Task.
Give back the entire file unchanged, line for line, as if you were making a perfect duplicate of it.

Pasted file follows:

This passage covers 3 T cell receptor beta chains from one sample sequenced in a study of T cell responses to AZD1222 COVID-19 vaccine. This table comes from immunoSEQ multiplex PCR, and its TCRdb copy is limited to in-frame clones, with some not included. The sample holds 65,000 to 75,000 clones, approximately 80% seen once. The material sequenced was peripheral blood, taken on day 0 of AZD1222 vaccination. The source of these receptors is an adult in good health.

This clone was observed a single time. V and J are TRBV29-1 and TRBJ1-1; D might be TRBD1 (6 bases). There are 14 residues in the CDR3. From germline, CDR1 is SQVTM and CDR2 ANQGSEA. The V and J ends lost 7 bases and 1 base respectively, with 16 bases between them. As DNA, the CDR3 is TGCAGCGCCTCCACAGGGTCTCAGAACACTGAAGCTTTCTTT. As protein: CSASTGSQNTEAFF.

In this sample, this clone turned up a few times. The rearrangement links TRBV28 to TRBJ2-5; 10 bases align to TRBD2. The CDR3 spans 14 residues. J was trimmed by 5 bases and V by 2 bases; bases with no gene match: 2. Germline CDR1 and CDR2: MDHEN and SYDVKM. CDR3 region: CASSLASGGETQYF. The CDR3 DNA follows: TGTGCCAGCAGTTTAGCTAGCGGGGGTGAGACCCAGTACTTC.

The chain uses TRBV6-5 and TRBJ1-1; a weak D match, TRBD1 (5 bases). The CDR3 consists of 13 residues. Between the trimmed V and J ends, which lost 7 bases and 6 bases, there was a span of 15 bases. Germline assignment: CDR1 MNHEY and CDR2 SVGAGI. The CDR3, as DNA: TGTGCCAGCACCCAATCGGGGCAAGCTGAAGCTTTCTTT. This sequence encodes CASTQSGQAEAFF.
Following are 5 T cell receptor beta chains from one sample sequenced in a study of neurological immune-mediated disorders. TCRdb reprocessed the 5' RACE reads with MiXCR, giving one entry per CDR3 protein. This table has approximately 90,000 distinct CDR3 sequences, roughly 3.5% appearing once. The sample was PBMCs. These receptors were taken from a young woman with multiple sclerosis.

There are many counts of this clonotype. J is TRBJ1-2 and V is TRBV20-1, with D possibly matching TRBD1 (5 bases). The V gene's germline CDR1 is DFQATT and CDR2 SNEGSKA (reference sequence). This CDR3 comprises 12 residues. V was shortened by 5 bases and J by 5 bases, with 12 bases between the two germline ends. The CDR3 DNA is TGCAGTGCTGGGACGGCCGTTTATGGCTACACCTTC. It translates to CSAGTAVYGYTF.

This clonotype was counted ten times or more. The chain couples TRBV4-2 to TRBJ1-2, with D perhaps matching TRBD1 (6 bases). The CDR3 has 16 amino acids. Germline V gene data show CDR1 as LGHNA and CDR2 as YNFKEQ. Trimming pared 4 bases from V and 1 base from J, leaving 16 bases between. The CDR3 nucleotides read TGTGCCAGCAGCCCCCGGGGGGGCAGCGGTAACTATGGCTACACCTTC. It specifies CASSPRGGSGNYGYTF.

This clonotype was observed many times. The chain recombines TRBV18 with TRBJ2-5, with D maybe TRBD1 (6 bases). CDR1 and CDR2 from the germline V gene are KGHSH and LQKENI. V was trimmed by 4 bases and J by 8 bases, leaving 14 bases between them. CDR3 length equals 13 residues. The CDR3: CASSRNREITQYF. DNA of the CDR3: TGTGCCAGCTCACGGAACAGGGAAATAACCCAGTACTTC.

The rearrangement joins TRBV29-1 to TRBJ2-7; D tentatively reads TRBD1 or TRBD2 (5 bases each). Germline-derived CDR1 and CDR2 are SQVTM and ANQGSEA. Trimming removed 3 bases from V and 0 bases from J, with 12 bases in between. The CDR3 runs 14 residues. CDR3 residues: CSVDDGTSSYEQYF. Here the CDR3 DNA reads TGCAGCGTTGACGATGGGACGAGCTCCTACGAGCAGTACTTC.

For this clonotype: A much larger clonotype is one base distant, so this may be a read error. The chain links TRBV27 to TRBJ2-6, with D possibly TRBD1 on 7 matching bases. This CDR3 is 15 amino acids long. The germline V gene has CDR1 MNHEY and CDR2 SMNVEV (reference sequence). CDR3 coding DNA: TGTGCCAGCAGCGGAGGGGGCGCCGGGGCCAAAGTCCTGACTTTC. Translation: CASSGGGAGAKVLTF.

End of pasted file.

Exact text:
This passage covers 3 T cell receptor beta chains from one sample sequenced in a study of T cell responses to AZD1222 COVID-19 vaccine. This table comes from immunoSEQ multiplex PCR, and its TCRdb copy is limited to in-frame clones, with some not included. The sample holds 65,000 to 75,000 clones, approximately 80% seen once. The material sequenced was peripheral blood, taken on day 0 of AZD1222 vaccination. The source of these receptors is an adult in good health.

This clone was observed a single time. V and J are TRBV29-1 and TRBJ1-1; D might be TRBD1 (6 bases). There are 14 residues in the CDR3. From germline, CDR1 is SQVTM and CDR2 ANQGSEA. The V and J ends lost 7 bases and 1 base respectively, with 16 bases between them. As DNA, the CDR3 is TGCAGCGCCTCCACAGGGTCTCAGAACACTGAAGCTTTCTTT. As protein: CSASTGSQNTEAFF.

In this sample, this clone turned up a few times. The rearrangement links TRBV28 to TRBJ2-5; 10 bases align to TRBD2. The CDR3 spans 14 residues. J was trimmed by 5 bases and V by 2 bases; bases with no gene match: 2. Germline CDR1 and CDR2: MDHEN and SYDVKM. CDR3 region: CASSLASGGETQYF. The CDR3 DNA follows: TGTGCCAGCAGTTTAGCTAGCGGGGGTGAGACCCAGTACTTC.

The chain uses TRBV6-5 and TRBJ1-1; a weak D match, TRBD1 (5 bases). The CDR3 consists of 13 residues. Between the trimmed V and J ends, which lost 7 bases and 6 bases, there was a span of 15 bases. Germline assignment: CDR1 MNHEY and CDR2 SVGAGI. The CDR3, as DNA: TGTGCCAGCACCCAATCGGGGCAAGCTGAAGCTTTCTTT. This sequence encodes CASTQSGQAEAFF.
Following are 5 T cell receptor beta chains from one sample sequenced in a study of neurological immune-mediated disorders. TCRdb reprocessed the 5' RACE reads with MiXCR, giving one entry per CDR3 protein. This table has approximately 90,000 distinct CDR3 sequences, roughly 3.5% appearing once. The sample was PBMCs. These receptors were taken from a young woman with multiple sclerosis.

There are many counts of this clonotype. J is TRBJ1-2 and V is TRBV20-1, with D possibly matching TRBD1 (5 bases). The V gene's germline CDR1 is DFQATT and CDR2 SNEGSKA (reference sequence). This CDR3 comprises 12 residues. V was shortened by 5 bases and J by 5 bases, with 12 bases between the two germline ends. The CDR3 DNA is TGCAGTGCTGGGACGGCCGTTTATGGCTACACCTTC. It translates to CSAGTAVYGYTF.

This clonotype was counted ten times or more. The chain couples TRBV4-2 to TRBJ1-2, with D perhaps matching TRBD1 (6 bases). The CDR3 has 16 amino acids. Germline V gene data show CDR1 as LGHNA and CDR2 as YNFKEQ. Trimming pared 4 bases from V and 1 base from J, leaving 16 bases between. The CDR3 nucleotides read TGTGCCAGCAGCCCCCGGGGGGGCAGCGGTAACTATGGCTACACCTTC. It specifies CASSPRGGSGNYGYTF.

This clonotype was observed many times. The chain recombines TRBV18 with TRBJ2-5, with D maybe TRBD1 (6 bases). CDR1 and CDR2 from the germline V gene are KGHSH and LQKENI. V was trimmed by 4 bases and J by 8 bases, leaving 14 bases between them. CDR3 length equals 13 residues. The CDR3: CASSRNREITQYF. DNA of the CDR3: TGTGCCAGCTCACGGAACAGGGAAATAACCCAGTACTTC.

The rearrangement joins TRBV29-1 to TRBJ2-7; D tentatively reads TRBD1 or TRBD2 (5 bases each). Germline-derived CDR1 and CDR2 are SQVTM and ANQGSEA. Trimming removed 3 bases from V and 0 bases from J, with 12 bases in between. The CDR3 runs 14 residues. CDR3 residues: CSVDDGTSSYEQYF. Here the CDR3 DNA reads TGCAGCGTTGACGATGGGACGAGCTCCTACGAGCAGTACTTC.

For this clonotype: A much larger clonotype is one base distant, so this may be a read error. The chain links TRBV27 to TRBJ2-6, with D possibly TRBD1 on 7 matching bases. This CDR3 is 15 amino acids long. The germline V gene has CDR1 MNHEY and CDR2 SMNVEV (reference sequence). CDR3 coding DNA: TGTGCCAGCAGCGGAGGGGGCGCCGGGGCCAAAGTCCTGACTTTC. Translation: CASSGGGAGAKVLTF.